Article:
The drop is not being attributed to a downturn in cancer incidence, but rather a COVID-driven reluctance to get screened.

"Our research found that during the COVID-19 pandemic, between Marc...

Early-stage breast cancer is more likely to be diagnosed in U.S. states that have expanded Medicaid coverage under Obamacare than in those that haven't, researchers say.

Their new study looked at a database of more than 71,000 women diagnosed with breast cancer in 31 states that expanded Medicaid coverage under the Affordable Care Act and 14 states that did not.

In the expan...

Breast cancer treatment costs are highest among young and middle-age patients with advanced breast cancer.

That's the conclusion of a new analysis of data from women in North Carolina who were treated for breast cancer between 2003 and 2014. Researchers found that the highest treatment costs were among 18- to 44-year-olds with metatastic breast cancer, meaning it had spread to other p...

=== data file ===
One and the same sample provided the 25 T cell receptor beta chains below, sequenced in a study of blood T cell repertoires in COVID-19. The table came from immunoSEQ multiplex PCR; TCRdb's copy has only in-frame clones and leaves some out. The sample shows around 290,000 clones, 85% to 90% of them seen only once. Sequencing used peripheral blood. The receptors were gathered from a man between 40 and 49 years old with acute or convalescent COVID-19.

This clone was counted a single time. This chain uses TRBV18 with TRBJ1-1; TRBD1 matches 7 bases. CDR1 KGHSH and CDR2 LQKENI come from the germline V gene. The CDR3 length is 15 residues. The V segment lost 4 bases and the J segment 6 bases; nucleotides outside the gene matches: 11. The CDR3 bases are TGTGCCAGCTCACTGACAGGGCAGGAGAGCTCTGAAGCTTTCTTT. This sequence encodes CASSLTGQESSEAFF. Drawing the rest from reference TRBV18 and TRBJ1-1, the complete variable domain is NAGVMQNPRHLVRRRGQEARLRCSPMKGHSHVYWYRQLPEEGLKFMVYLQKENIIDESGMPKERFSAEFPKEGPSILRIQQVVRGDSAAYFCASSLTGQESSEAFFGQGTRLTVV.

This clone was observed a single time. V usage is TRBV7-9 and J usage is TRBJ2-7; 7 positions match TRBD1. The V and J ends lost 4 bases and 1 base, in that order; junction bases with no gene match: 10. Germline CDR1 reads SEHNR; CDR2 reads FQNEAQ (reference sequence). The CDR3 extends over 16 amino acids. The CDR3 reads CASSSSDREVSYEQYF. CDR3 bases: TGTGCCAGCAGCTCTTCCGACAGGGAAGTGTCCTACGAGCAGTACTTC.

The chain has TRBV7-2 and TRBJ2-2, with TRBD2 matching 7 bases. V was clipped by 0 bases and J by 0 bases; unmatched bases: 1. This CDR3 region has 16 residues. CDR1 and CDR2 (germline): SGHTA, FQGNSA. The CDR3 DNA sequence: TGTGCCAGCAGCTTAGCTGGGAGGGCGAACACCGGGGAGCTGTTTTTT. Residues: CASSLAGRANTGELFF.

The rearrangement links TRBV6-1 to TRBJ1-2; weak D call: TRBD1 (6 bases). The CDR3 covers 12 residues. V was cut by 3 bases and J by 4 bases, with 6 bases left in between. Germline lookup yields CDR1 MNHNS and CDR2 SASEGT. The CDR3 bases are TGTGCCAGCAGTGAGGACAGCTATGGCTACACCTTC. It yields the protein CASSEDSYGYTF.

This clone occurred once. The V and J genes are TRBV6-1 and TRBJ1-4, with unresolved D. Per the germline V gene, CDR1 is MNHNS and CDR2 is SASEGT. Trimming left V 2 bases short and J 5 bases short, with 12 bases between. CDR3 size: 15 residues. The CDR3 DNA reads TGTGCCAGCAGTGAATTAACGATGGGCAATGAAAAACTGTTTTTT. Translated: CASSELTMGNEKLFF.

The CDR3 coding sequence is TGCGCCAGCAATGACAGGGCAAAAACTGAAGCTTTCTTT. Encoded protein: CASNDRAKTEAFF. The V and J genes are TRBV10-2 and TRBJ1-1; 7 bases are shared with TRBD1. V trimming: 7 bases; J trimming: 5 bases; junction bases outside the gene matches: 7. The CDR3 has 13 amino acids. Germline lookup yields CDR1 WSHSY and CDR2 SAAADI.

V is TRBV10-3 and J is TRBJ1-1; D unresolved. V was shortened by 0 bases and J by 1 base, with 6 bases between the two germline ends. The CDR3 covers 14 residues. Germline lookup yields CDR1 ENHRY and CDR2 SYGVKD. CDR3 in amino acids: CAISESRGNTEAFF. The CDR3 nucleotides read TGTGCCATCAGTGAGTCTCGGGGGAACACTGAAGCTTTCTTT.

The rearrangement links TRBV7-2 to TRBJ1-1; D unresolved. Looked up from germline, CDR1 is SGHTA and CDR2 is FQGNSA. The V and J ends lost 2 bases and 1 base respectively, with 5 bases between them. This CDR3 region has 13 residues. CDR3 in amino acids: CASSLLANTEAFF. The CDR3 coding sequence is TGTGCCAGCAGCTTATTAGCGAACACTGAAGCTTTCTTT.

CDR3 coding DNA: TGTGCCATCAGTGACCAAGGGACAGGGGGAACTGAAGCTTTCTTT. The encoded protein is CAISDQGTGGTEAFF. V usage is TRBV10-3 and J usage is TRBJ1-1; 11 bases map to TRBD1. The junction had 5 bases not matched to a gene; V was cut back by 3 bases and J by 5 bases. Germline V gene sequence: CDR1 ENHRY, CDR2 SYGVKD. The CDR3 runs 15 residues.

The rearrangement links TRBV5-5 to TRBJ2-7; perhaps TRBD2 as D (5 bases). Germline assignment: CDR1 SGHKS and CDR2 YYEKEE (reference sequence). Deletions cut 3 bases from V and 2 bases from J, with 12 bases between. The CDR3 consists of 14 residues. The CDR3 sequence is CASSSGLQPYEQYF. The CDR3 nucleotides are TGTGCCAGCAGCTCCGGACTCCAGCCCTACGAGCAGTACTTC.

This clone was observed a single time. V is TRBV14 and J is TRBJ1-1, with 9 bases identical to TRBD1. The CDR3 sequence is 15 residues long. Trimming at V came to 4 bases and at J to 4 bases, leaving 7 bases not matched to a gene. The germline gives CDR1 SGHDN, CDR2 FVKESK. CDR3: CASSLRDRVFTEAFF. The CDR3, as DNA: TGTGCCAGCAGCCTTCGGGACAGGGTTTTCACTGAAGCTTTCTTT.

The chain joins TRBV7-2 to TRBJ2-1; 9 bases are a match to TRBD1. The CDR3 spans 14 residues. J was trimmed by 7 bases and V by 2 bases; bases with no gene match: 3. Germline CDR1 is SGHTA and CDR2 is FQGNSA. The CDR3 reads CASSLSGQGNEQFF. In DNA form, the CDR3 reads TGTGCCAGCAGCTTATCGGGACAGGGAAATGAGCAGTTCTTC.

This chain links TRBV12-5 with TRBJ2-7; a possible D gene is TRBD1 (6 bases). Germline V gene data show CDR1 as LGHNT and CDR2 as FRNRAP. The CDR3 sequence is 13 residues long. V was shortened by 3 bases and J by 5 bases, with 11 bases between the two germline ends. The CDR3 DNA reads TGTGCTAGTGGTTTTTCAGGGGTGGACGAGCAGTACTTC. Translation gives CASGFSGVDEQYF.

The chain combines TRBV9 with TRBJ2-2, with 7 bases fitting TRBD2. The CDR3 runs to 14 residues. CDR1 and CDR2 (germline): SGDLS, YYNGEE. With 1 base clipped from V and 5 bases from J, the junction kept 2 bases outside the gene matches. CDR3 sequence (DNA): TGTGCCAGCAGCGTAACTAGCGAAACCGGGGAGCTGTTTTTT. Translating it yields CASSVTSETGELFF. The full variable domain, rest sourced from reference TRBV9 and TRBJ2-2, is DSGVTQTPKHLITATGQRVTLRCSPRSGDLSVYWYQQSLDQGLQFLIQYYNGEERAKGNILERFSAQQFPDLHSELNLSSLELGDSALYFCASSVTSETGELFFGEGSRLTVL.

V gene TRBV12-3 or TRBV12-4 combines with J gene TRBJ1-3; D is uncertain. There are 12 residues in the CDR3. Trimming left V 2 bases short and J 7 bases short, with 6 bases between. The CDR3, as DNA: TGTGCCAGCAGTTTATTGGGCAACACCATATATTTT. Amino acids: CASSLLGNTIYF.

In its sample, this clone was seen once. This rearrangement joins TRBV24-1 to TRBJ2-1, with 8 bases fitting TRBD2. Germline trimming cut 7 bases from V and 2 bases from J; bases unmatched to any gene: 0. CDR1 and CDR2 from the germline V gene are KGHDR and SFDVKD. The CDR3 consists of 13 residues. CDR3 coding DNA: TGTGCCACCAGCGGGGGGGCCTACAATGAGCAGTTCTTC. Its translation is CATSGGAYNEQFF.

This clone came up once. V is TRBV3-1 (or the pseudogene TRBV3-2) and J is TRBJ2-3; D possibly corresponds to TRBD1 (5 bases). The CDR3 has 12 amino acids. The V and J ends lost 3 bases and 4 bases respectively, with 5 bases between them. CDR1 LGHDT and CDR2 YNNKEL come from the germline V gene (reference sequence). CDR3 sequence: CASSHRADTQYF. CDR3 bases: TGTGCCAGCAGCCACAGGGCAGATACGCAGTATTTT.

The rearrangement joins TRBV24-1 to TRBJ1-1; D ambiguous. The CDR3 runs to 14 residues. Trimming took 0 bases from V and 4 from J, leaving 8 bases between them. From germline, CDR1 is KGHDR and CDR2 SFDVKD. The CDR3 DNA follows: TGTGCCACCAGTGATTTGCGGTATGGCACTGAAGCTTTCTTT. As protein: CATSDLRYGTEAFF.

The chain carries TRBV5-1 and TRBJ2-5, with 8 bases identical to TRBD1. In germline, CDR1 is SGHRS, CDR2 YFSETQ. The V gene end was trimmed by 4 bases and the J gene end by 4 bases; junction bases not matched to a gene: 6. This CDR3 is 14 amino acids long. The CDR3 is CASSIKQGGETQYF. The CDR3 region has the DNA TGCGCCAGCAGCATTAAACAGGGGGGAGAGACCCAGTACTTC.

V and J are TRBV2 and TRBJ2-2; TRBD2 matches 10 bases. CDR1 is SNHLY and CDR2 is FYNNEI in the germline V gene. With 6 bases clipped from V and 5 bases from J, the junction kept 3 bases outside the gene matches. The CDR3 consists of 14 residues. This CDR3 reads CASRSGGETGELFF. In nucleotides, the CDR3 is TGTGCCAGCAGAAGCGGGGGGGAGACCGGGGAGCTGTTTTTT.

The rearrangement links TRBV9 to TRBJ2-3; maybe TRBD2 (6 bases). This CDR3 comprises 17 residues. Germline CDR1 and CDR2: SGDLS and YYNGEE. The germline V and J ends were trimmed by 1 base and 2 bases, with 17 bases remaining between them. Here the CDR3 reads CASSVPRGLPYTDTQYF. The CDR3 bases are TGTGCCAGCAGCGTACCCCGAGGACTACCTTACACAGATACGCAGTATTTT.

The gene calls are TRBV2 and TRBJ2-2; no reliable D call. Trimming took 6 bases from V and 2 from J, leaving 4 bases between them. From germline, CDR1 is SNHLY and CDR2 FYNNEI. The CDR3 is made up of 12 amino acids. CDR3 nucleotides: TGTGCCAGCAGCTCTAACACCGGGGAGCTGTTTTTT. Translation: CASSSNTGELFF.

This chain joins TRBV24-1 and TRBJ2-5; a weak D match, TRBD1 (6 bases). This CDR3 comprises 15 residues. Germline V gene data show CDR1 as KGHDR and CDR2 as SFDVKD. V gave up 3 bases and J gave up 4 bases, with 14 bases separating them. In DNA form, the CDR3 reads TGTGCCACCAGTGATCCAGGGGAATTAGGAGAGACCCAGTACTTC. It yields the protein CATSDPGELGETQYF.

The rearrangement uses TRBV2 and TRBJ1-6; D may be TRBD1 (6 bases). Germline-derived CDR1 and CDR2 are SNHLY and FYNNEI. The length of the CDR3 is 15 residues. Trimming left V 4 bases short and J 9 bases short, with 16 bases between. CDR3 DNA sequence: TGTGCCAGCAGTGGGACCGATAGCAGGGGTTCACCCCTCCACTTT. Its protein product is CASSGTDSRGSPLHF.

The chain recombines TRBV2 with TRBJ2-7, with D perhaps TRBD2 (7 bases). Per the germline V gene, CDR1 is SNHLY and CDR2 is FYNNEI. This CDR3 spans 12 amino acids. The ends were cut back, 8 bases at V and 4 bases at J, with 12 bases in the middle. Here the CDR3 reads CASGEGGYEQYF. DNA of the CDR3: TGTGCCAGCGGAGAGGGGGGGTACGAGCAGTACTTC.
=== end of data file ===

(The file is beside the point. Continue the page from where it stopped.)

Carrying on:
A little romance may go a long way toward helping breast cancer survivors thrive.

New research showed that a strong romantic relationship wasn't the cure-all, but it was linked to lower psychological stress and lower inflammation, which is a key to staying healthy.

"It's important for survivors, when they're going through this uncertain time, to feel comfortable with their ...

A cutting-edge "lab-on-a-chip" has shown promise in detecting early breast cancers and tumors that have developed in other parts of the body.

Roughly the size of a glass microscope slide, the EV-CLUE uses nanotechnology to pump a tiny amount of blood into eight miniscule channels equipped to detect different markers of cancer, explained co-researcher Liang Xu, a professor of molecular...